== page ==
How franchises spend money on brand awareness has shifted drastically in the past decade and a half. In 2000, it was estimated around $79.5 billion was spent on print, yellow pages, newspaper advertising and only $8.2 billion was spent online. In 2013, online marketing was spending $42.8 billion and print was down to $19.8 billion. It’s estimated that by the end of 2017 digital marketing spend will equal $77.37 billion.

What’s Your Central Strategy?

The first step is to set up a brand and main account for strategy. This will just keep together the consistency such as using the right logos, especially if they are revoked and evolve over time, as well as the same voice overall. It can generally be as loose or tight as you want. If you only have a few locations that can be easily monitored you could give each location more freedom in content (as long as it’s on brand), which pulls better with local audiences and wider cultural sets.

Look at the Competition

You’ve got to keep an eye on what everyone else is doing. Say you are a noodle shop franchiser and you have been doing just fine in all your locations with pretty simple twitter and Facebook posts for your general specials and occasional event. You hear about a new noodle shop opening up that is getting tons of foot traffic, as well as a ton of online engagement. Don’t chalk it up to “They’re new, the popularity will fade.” Look at what they are doing, there is a good chance their digital marketing is more immersive, using videos, gifs, rich content, etc. There is someone actually at the helm of that media ship, instead of just using an oar to occasionally move forward.

Monitor Your Marketing Strategy Closely

See what works and what doesn’t. The strategies could be all but useless if you aren’t watching out. It’s one thing to be running continuous ads, assuming your brand is getting out there, when a tweak in the target audience or ad image could make the difference in clicks to your website.

And Don’t Jump to Conclusions

Many franchisers looks at the numbers coming from social media and don’t see anything they like. It’s very difficult to get a true conversion rate for leads generated off of posts, not ads. For the most part, if you have a good amount of followers and are getting clicks or engagement with customers, your doing well and should keep going. Twitter, Facebook and Linkedin are all creating more in terms of paid advertising and tracking tools.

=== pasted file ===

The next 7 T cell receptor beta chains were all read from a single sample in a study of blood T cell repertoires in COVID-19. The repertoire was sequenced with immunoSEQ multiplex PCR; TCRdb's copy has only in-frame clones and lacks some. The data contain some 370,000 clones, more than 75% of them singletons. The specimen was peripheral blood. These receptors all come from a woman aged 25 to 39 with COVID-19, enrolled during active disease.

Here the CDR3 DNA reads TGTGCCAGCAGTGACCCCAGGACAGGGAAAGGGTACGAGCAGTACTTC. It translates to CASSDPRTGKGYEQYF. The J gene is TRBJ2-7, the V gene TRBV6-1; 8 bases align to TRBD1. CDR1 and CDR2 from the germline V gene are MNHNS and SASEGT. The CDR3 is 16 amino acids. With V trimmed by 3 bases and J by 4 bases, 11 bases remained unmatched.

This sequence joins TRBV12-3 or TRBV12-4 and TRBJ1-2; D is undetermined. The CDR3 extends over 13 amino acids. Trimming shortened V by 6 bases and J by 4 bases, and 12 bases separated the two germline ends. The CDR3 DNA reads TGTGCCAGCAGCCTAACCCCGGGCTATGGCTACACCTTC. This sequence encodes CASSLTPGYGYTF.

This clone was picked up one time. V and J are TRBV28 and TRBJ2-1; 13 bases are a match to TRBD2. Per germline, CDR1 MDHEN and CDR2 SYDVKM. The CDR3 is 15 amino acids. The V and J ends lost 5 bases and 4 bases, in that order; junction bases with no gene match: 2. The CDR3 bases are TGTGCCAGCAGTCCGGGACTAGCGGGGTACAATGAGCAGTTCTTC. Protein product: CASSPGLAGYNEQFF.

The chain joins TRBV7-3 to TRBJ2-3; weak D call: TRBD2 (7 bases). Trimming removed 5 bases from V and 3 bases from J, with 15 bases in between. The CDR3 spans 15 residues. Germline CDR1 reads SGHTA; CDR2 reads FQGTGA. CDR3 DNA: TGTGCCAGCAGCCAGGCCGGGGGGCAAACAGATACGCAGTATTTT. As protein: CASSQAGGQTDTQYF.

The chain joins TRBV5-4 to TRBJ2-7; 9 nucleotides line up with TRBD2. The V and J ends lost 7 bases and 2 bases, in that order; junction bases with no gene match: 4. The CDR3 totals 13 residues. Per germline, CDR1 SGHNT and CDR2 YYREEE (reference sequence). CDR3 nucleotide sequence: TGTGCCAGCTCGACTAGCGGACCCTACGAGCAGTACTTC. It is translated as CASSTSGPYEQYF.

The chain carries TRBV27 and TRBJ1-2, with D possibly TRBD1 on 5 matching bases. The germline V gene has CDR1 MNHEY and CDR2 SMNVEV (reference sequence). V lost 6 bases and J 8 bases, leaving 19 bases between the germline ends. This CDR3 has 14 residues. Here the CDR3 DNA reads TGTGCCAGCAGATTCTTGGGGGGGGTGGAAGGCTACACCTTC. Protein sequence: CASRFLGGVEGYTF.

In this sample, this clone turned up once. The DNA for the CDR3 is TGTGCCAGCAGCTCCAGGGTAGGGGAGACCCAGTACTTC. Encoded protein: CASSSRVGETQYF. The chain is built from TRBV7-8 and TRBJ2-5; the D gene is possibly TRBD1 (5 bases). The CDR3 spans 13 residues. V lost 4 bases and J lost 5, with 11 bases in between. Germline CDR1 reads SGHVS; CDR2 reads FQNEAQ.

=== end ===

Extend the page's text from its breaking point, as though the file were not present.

Branch Out From the Obvious

However, because there is more of an emphasis on those “Big 3” social sites, that means that putting a little extra effort into hitting places like Pinterest, Instagram, YouTube or Tumblr, especially if you’re in a business that could really cater to a younger audience. Like the noodle franchise. If it’s located near a high school, college bar scene, or shopping area that teenagers and young adults would frequent, they will respond to ads or posts they see on the sites they are on when they aren’t out and about.

Using multiple platforms also means you can target audiences more specifically. Facebook users are a pretty wide age range,so targeting a slightly older audience on a static ad for your monthly noodle special and then posting a funny noodle Vine or gif on Instagram for teens will see better outcomes than trying to target an age range of 13-65+ on Facebook alone.


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